Tennessee sophomore leads series of clinics after a busy summer with Team USA
Take one look at Nicky Anosike's resume these days and you couldn't blame her if she wanted to take some down time in the month of August.
When you're a member of perennial powerhouse University of Tennessee women's basketball team and recently completed a trip to Tunis, Tunisia after competing for gold medal-winning Team USA at the under-19 World Championships, a break would appear necessary.
Except Anosike wouldn't hear of it. Instead, the former St. Peter's star has decided to spend time sharing her experiences and teaching the game she loves to youngsters at the PAL Beacon Center-sponsored clinic at Staten Island Tech in New Dorp.
The 6-foot-4 Anosike held the second of her five sessions, dubbed Nicky's Project, yesterday, first for girls 13-and-under and later 16-and-under. Now 19, Anosike demonstrated drills, then observed from midcourt with a stopwatch in hand.
"A lot of people on Staten Island helped me get to where I am today," said Anosike, who averaged 11.4 points and 5.3 rebounds in eight games at the World Championships. "I figured I'd come back and help out as much as I can.
"The PAL Diamonds were the first (team) I ever played competitive ball for and I just thought there was no better way to give back."
PAL borough director Joseph Loughran and Beacon director Tom Marshall couldn't be happier to have the two-time Jaques Award winner on their staff.
"Role model is an over used term, but Nicky fits under that category in its true meaning," said Loughran. "Not only does she have a great work ethic, but she's in high standing academically and she shares it with the children of the Beacon Center."
"The girls are very much into listening to Nicky," added Marshall. "She walks around focusing on each kid and she takes the time to teach them when they make mistakes.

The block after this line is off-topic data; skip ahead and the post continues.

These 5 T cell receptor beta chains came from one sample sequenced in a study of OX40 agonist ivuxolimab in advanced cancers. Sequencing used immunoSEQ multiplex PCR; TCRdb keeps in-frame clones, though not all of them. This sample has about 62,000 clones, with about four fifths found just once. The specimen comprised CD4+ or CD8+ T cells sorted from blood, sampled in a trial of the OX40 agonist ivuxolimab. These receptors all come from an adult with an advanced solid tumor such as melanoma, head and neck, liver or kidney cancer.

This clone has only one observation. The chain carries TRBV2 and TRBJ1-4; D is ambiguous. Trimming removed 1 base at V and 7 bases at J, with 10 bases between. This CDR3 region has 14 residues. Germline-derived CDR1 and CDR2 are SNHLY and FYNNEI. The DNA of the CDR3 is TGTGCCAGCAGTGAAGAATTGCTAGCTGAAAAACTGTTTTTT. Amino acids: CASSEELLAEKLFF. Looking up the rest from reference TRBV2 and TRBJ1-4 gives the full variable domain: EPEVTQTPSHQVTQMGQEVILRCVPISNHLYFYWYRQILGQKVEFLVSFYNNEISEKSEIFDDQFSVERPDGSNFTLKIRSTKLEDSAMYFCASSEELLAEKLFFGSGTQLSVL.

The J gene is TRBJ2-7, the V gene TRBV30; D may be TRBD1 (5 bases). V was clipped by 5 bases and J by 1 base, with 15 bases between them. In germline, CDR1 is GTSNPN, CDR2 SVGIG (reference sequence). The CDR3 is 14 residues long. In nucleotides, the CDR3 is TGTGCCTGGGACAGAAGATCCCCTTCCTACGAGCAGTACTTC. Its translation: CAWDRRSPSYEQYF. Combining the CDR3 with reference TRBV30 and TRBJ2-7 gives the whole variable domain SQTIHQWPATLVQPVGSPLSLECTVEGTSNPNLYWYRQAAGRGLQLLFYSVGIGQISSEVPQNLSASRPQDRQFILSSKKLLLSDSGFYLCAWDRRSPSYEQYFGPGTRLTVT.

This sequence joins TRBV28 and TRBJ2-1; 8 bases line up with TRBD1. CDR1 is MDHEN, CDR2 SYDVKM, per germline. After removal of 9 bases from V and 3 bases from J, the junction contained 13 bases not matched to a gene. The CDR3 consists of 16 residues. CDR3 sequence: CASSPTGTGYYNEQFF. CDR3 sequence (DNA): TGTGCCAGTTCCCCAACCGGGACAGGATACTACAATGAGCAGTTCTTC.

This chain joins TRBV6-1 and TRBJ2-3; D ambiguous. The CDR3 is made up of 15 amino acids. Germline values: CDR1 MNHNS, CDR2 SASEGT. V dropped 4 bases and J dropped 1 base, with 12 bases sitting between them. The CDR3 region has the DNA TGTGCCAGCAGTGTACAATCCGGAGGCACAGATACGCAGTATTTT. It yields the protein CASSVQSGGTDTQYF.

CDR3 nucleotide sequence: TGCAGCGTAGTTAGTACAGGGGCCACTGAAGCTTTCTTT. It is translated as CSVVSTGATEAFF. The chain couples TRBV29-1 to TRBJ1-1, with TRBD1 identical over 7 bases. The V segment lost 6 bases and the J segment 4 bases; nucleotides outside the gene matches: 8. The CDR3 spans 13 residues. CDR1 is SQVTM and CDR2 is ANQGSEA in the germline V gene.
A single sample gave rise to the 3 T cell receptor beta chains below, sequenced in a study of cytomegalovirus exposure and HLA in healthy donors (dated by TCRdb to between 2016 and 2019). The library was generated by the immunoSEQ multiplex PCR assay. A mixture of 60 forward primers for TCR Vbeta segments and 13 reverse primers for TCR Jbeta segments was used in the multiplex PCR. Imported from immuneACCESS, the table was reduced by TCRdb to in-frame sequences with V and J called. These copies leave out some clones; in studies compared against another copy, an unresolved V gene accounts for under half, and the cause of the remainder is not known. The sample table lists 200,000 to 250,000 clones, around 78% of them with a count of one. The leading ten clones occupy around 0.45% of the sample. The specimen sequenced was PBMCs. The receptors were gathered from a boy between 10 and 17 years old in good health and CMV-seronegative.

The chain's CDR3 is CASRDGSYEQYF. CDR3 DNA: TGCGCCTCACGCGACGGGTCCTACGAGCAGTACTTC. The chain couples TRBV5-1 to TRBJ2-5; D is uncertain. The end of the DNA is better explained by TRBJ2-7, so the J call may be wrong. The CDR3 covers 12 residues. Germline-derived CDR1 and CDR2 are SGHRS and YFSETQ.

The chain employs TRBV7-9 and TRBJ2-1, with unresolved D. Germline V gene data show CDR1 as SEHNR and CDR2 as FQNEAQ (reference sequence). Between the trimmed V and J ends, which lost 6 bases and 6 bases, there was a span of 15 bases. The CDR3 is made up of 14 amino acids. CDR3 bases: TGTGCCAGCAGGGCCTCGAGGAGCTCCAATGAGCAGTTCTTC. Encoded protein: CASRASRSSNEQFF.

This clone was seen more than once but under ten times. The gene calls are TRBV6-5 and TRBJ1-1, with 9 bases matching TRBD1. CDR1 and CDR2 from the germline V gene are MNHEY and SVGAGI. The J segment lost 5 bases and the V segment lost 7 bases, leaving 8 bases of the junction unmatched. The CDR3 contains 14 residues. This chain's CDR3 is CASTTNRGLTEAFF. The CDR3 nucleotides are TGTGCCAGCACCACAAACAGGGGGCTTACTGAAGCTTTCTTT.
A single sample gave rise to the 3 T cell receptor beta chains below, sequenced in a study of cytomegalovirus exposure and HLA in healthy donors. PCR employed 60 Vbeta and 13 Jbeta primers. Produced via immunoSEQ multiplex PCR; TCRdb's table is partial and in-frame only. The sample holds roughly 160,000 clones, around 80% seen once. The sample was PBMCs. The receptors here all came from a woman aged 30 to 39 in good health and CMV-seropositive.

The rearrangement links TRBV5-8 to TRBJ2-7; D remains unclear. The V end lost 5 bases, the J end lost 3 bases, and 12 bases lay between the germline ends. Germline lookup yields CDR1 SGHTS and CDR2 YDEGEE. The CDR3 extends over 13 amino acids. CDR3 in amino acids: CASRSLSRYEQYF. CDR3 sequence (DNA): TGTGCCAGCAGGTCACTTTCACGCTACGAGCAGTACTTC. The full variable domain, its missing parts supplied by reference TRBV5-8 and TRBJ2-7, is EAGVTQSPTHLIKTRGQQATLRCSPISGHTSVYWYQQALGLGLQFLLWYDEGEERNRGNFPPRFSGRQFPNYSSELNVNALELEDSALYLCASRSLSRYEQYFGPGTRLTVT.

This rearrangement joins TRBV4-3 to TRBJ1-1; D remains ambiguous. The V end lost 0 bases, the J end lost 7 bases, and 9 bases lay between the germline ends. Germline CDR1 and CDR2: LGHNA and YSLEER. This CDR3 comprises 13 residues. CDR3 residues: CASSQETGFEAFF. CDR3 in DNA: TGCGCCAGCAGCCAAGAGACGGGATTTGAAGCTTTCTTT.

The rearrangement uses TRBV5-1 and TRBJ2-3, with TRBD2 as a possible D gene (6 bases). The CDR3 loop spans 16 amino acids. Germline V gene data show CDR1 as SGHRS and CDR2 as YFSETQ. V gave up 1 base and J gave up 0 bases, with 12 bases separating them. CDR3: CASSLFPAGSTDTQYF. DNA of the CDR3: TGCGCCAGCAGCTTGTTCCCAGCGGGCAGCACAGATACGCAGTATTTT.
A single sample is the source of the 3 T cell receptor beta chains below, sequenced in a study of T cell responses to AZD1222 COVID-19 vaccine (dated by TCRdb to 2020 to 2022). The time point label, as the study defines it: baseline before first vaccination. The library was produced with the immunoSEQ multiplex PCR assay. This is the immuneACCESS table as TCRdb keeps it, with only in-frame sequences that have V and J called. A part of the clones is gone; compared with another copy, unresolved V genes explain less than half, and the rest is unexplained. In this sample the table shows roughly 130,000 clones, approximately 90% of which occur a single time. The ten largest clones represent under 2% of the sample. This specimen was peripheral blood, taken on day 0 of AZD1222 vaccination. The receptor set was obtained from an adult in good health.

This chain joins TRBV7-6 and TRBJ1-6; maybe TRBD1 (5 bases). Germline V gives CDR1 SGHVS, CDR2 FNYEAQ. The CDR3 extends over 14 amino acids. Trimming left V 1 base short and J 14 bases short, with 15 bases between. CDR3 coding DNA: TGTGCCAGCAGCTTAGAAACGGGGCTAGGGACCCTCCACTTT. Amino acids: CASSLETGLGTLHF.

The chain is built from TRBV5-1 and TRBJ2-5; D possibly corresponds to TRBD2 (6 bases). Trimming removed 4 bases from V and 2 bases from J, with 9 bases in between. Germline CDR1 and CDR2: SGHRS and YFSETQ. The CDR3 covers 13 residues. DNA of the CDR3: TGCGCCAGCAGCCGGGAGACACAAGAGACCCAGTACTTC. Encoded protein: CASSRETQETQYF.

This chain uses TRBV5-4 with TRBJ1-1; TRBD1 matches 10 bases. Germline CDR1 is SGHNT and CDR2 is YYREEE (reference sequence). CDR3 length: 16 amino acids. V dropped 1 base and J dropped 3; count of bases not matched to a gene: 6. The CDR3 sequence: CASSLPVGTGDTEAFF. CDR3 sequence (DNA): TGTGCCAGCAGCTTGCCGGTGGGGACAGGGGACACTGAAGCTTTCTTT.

"She's doing a terrific job."
Anosike, who will be a sophomore at Tennessee in the fall, said her experience with the Lady Vols has had a direct impact on the clinic.
"Every drill we do here we do at Tennessee," said Anosike, who currently resides in East Orange, N.J., when she's not at school. "(Tennessee assistant coach) Dean Lockwood gave me a lot of ideas and we've been using drills that I do.
"These kids are young and we want them to be alert and involved."
As successful as Anosike was at St. Peter's, the four-time Advance All Star had to do some learning herself upon joining the Lady Vols last fall. But not only did she wind up averaging 6.7 points and 6.1 rebounds for the Final Four participants, she started the final 21 games.
"By the middle of last season, the (coaching staff) considered me a sophomore, which is great," Anosike said. "But last year, my role was more of being a defensive stopper.
"Now I'm looking to be in more of a scoring-type role this season. I had a meeting with coach (Pat Summitt) and I told her I wanted more of a responsibility.
"She said she trusted me."
Anosike said her experience with Team USA, which was like a college all-star team, will help her prepare herself for next season.
"It was a great experience," she said. "I was motivated because I got cut when I tried out the year before.
"I think the biggest thing was I had more confidence, especially after playing one season of collegiate ball. Playing in the Final Four definitely helped me get ready to play (for Team USA)."
Speaking of the Final Four, Anosike said she's planning on using last year's disappointing finish (a loss to upstart Michigan St. in the semifinals) as a springboard to a strong 2005-05 campaign. In addition to Anosike, the Lady Vols are returning several other key players and will likely make another run for Summitt's seventh national title.
"We've got to finish what we started last season," said the former Parade All-American and Southeast Conference All-Freshmen team member last year. "We let it slip away by looking past Michigan St.
"But no doubt about it. Our goal this season is a national championship and I think we have the team to do it."